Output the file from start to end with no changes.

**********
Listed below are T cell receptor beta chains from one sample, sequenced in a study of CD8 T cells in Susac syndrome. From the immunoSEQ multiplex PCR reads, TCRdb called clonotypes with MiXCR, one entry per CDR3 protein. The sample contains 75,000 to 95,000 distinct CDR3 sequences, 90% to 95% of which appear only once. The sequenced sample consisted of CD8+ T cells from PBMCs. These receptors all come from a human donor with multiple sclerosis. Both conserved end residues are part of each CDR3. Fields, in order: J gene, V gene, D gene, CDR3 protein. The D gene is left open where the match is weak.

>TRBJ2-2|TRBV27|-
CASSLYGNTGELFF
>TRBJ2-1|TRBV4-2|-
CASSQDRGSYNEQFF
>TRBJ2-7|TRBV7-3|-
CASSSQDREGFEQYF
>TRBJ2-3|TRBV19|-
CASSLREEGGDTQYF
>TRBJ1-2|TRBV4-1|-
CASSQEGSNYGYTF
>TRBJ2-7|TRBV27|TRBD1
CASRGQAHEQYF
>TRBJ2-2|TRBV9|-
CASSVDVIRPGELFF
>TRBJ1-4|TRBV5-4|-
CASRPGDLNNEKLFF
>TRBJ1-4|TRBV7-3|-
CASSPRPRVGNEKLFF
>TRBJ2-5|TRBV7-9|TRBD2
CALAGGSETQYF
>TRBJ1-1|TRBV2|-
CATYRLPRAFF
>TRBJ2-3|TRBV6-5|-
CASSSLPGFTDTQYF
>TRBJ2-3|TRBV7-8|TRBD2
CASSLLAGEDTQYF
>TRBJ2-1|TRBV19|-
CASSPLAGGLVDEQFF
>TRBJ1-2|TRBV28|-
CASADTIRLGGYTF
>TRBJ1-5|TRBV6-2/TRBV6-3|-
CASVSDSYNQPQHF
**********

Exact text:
Listed below are T cell receptor beta chains from one sample, sequenced in a study of CD8 T cells in Susac syndrome. From the immunoSEQ multiplex PCR reads, TCRdb called clonotypes with MiXCR, one entry per CDR3 protein. The sample contains 75,000 to 95,000 distinct CDR3 sequences, 90% to 95% of which appear only once. The sequenced sample consisted of CD8+ T cells from PBMCs. These receptors all come from a human donor with multiple sclerosis. Both conserved end residues are part of each CDR3. Fields, in order: J gene, V gene, D gene, CDR3 protein. The D gene is left open where the match is weak.

>TRBJ2-2|TRBV27|-
CASSLYGNTGELFF
>TRBJ2-1|TRBV4-2|-
CASSQDRGSYNEQFF
>TRBJ2-7|TRBV7-3|-
CASSSQDREGFEQYF
>TRBJ2-3|TRBV19|-
CASSLREEGGDTQYF
>TRBJ1-2|TRBV4-1|-
CASSQEGSNYGYTF
>TRBJ2-7|TRBV27|TRBD1
CASRGQAHEQYF
>TRBJ2-2|TRBV9|-
CASSVDVIRPGELFF
>TRBJ1-4|TRBV5-4|-
CASRPGDLNNEKLFF
>TRBJ1-4|TRBV7-3|-
CASSPRPRVGNEKLFF
>TRBJ2-5|TRBV7-9|TRBD2
CALAGGSETQYF
>TRBJ1-1|TRBV2|-
CATYRLPRAFF
>TRBJ2-3|TRBV6-5|-
CASSSLPGFTDTQYF
>TRBJ2-3|TRBV7-8|TRBD2
CASSLLAGEDTQYF
>TRBJ2-1|TRBV19|-
CASSPLAGGLVDEQFF
>TRBJ1-2|TRBV28|-
CASADTIRLGGYTF
>TRBJ1-5|TRBV6-2/TRBV6-3|-
CASVSDSYNQPQHF